Once in bed, my younger son will usually be back out again several times and will often still be reading at 10.20. At this stage, my eldest will generally be sat on the edge of his bed, still fully dressed, watching TV and fiddling with his Kindle. I will remove the Kindle and his phone and tell him to go to bed. About 20 minutes later, he will come down for  a drink. I will look in on him as I go to bed and, more often than not, he will be under the covers reading with a head torch on. By this time it is somewhere between about 11 and 11.20.

My son is at that teenage stage where he is desperate to be as cool as everyone else. He wants to watch horror films and he wants to stay up late. He asks why he has to go to bed at 9.30, because everyone else goes MUCH later. I’m not sure that he’s noticed that he never, ever goes to bed at 9.30. To have him asleep by 10.30 is a rare achievement. I’m also not sure if he’s aware that teenagers lie. There are almost certainly kids his age who go to bed at 9 and are terrified of their friends finding out, so they say they go at 11.30.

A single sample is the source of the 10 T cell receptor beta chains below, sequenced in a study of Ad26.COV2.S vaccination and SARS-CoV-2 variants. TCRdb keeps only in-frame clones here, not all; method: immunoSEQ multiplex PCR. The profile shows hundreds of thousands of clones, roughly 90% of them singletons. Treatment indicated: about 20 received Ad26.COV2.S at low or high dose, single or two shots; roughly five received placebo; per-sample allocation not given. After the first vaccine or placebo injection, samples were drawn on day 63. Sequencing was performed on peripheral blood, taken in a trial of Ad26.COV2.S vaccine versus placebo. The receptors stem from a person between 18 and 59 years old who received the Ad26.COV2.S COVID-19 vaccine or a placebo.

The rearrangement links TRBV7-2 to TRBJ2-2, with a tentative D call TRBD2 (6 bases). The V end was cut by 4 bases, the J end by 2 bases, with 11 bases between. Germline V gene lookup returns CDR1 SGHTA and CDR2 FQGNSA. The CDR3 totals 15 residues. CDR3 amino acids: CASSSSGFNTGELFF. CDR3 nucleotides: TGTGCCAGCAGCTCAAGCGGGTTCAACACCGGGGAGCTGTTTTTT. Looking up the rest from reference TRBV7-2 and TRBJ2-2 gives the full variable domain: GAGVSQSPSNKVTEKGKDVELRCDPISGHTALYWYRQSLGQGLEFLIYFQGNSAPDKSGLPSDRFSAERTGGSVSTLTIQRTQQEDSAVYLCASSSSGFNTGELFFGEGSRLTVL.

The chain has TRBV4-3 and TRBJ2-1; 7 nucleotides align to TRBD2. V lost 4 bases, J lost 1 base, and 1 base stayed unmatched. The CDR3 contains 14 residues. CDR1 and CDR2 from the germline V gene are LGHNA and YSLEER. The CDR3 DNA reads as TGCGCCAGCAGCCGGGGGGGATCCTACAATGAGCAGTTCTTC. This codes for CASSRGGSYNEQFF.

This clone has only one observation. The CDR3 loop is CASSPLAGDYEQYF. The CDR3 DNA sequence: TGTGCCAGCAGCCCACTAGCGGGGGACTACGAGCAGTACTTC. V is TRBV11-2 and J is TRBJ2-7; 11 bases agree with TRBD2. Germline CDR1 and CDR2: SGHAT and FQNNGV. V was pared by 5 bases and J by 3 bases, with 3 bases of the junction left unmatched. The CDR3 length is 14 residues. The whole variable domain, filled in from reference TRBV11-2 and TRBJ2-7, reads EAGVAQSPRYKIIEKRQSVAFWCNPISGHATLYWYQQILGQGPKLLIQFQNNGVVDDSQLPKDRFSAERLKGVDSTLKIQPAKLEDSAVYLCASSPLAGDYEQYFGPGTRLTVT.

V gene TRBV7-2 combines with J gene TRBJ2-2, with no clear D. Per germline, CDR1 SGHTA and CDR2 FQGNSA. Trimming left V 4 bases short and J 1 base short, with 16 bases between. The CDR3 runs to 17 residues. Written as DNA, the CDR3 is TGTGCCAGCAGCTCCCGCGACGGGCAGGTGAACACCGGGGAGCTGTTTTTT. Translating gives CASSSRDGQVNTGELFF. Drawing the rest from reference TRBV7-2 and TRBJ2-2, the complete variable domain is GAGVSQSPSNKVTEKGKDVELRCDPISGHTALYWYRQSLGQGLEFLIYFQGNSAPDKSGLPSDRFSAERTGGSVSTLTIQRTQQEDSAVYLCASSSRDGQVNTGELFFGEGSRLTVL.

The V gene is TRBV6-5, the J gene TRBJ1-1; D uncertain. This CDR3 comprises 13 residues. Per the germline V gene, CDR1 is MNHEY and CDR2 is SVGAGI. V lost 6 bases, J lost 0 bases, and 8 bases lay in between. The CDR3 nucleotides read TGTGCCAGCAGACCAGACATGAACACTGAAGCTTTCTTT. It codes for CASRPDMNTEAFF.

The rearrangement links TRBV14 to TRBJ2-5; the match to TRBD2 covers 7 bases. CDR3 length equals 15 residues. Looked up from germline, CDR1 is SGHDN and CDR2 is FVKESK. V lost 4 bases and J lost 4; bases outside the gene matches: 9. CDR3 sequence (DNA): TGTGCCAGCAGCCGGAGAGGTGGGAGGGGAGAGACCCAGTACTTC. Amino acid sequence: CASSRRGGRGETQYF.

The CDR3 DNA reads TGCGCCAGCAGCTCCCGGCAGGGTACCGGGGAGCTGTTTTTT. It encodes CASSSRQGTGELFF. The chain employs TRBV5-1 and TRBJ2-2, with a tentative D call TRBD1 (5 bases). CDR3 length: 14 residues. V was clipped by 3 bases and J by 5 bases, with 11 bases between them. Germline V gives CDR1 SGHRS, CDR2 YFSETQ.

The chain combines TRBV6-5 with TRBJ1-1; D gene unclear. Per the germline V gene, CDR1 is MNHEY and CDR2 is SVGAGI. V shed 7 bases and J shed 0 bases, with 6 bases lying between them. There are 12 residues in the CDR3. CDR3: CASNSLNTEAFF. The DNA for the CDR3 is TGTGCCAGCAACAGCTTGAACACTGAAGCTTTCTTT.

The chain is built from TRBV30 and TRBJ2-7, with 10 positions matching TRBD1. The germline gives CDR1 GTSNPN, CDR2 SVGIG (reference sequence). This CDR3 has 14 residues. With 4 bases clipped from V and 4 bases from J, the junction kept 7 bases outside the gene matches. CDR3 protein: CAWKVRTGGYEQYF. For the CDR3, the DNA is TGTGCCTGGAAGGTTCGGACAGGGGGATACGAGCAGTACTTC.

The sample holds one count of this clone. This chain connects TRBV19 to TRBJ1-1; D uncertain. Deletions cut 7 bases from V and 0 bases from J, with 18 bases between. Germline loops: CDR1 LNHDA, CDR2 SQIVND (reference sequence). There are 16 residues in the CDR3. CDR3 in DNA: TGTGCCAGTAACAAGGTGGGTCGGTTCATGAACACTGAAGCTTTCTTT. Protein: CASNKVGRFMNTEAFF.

At weekends and in the school holidays, they have later bedtimes. It’s 9.15 for my daughter and 10 for the boys. Theoretically.

At weekends, my daughter’s powers of procrastination really come into their own. She loves the XFactor (and any other sort of Saturday evening TV talent show) and there is no way we will ever get her into bed before the end of it. I suggest she at least does things like brush her hair and her teeth in the adverts so she is properly ready for bed when it finishes, but that doesn’t happen.